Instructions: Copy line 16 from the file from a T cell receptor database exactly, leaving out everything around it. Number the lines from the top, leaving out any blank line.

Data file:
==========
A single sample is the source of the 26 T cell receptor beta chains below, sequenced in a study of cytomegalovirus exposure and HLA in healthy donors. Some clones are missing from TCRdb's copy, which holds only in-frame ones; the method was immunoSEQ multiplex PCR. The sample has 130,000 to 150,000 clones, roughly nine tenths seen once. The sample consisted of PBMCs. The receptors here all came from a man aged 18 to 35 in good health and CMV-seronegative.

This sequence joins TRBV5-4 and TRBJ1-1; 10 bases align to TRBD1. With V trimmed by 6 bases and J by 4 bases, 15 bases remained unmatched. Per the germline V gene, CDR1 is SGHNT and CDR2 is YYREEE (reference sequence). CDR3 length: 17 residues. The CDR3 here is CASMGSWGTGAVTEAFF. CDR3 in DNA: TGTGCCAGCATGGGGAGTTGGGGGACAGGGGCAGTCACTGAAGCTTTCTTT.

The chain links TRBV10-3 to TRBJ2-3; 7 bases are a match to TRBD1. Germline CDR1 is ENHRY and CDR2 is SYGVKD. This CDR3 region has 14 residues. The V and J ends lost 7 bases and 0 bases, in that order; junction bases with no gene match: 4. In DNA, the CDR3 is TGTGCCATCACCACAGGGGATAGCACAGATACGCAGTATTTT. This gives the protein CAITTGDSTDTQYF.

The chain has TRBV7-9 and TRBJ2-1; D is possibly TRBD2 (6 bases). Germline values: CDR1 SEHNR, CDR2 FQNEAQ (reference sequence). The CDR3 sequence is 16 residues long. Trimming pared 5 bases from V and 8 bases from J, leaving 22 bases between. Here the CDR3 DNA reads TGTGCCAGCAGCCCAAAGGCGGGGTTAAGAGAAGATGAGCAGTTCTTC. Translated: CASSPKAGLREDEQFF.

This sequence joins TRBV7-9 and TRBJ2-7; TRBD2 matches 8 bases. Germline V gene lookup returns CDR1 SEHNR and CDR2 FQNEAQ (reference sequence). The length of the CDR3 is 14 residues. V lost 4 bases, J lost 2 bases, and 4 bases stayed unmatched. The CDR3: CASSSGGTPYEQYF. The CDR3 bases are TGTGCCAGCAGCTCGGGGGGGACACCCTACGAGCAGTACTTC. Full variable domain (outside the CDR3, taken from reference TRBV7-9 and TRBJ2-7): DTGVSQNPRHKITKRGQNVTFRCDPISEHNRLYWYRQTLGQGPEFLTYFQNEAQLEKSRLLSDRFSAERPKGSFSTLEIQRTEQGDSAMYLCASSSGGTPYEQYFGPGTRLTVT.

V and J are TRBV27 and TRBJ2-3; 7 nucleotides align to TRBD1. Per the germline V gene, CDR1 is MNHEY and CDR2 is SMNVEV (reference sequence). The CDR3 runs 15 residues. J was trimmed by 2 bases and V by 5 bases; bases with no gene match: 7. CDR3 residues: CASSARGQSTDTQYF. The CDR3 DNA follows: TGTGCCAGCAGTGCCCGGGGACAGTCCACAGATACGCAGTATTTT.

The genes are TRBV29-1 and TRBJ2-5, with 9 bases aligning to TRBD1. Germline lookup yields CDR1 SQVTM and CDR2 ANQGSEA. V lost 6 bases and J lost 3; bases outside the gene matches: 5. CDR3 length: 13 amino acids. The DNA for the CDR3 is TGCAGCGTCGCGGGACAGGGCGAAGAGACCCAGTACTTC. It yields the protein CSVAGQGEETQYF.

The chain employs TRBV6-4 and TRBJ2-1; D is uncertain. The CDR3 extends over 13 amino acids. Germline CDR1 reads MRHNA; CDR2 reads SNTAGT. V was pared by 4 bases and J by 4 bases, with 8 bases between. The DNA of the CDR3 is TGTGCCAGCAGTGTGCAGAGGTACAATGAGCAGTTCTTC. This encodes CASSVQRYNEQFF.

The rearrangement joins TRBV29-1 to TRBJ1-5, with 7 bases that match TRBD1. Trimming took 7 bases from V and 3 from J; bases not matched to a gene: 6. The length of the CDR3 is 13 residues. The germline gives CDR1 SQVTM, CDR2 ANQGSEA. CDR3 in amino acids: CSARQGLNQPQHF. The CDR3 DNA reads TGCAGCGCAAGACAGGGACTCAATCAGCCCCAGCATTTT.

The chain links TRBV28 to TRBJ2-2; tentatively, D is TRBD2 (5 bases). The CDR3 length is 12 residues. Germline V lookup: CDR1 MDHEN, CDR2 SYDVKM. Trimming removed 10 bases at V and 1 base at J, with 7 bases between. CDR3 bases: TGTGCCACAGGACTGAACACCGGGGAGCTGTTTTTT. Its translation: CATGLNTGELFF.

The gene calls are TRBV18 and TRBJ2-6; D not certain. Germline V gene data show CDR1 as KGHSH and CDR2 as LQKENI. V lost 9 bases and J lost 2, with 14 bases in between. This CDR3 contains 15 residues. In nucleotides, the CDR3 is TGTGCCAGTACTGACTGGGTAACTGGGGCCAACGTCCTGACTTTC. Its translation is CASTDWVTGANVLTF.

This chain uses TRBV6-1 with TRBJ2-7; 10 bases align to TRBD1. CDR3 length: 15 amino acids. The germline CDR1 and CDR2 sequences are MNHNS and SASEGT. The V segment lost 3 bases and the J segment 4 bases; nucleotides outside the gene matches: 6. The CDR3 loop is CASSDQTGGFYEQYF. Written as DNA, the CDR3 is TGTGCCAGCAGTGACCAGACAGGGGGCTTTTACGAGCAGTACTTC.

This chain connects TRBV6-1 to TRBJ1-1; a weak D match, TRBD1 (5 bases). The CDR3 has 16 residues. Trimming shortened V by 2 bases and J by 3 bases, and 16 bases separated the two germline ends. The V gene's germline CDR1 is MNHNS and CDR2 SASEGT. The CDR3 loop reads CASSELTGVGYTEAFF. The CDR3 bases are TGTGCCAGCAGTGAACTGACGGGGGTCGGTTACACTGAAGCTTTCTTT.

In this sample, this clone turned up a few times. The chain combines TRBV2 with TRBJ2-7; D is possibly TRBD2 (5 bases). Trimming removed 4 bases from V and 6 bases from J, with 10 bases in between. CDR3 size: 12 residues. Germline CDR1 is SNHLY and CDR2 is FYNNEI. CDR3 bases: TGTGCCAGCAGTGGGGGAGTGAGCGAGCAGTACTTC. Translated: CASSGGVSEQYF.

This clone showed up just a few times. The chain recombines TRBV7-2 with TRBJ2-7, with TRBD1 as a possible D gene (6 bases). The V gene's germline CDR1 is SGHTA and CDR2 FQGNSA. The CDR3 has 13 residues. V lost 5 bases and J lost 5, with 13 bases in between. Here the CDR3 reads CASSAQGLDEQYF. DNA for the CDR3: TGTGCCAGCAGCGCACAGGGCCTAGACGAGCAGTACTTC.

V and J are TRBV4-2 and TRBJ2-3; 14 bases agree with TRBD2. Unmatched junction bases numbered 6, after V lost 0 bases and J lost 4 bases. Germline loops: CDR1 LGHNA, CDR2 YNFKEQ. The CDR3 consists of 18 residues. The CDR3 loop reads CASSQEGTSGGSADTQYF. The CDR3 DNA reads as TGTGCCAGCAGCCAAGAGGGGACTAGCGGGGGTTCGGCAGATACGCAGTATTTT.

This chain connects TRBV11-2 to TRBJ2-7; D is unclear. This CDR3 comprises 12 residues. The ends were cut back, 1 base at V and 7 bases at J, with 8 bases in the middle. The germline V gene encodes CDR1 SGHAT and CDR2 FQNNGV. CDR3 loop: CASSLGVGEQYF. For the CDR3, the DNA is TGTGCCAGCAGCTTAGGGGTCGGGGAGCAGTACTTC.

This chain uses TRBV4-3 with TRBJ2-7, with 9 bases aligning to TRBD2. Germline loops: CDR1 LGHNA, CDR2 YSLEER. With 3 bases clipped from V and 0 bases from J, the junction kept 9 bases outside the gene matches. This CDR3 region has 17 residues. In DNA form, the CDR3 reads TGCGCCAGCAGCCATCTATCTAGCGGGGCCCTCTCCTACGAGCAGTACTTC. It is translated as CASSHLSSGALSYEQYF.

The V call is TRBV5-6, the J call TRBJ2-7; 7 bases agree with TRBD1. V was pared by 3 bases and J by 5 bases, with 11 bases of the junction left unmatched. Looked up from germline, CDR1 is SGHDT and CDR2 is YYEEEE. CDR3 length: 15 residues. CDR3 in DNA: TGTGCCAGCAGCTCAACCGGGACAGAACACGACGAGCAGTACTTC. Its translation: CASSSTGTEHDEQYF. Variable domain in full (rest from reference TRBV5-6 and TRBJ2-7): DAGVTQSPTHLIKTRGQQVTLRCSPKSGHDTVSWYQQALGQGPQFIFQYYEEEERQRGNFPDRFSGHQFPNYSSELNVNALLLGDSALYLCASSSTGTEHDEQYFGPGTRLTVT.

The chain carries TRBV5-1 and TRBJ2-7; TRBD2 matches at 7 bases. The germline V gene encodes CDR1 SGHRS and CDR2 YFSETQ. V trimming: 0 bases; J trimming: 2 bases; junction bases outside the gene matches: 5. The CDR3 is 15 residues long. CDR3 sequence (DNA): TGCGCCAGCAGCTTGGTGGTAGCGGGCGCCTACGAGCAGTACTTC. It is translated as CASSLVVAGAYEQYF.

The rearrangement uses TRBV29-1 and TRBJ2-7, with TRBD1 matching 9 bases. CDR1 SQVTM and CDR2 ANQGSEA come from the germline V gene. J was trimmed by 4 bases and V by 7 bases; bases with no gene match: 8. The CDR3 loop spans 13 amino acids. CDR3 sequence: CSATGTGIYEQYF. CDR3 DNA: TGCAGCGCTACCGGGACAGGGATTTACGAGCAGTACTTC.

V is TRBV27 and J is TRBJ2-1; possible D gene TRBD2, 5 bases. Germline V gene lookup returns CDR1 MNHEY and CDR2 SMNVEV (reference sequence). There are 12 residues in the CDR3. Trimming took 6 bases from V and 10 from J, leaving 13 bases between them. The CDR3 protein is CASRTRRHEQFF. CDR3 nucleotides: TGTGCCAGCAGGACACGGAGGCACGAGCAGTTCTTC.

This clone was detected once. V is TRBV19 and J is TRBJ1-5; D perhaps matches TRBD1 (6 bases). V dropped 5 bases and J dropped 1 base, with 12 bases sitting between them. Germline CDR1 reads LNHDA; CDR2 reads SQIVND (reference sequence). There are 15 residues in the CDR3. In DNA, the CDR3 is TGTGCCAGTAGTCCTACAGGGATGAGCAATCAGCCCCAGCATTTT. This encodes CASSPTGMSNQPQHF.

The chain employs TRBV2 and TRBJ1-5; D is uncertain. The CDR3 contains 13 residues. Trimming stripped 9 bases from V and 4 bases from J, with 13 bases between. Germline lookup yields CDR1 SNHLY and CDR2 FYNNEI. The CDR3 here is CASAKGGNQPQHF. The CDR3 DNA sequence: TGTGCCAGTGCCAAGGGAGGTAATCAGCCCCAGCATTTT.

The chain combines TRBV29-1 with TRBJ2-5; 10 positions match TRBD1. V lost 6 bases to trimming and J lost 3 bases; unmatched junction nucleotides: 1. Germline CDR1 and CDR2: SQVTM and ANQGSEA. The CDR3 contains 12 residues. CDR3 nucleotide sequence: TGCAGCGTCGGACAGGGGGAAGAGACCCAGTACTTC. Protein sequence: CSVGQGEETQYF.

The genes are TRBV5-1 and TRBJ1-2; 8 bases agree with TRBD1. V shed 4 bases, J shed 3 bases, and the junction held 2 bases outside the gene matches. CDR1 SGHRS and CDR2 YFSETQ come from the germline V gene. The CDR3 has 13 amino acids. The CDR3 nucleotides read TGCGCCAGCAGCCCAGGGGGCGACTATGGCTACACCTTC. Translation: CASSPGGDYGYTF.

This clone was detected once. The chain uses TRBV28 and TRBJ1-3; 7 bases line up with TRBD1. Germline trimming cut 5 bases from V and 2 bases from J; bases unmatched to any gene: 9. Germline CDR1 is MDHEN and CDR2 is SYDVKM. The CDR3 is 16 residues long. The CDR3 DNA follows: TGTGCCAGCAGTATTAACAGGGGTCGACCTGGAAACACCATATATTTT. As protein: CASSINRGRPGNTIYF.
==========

V and J are TRBV4-2 and TRBJ2-3; 14 bases agree with TRBD2. Unmatched junction bases numbered 6, after V lost 0 bases and J lost 4 bases. Germline loops: CDR1 LGHNA, CDR2 YNFKEQ. The CDR3 consists of 18 residues. The CDR3 loop reads CASSQEGTSGGSADTQYF. The CDR3 DNA reads as TGTGCCAGCAGCCAAGAGGGGACTAGCGGGGGTTCGGCAGATACGCAGTATTTT.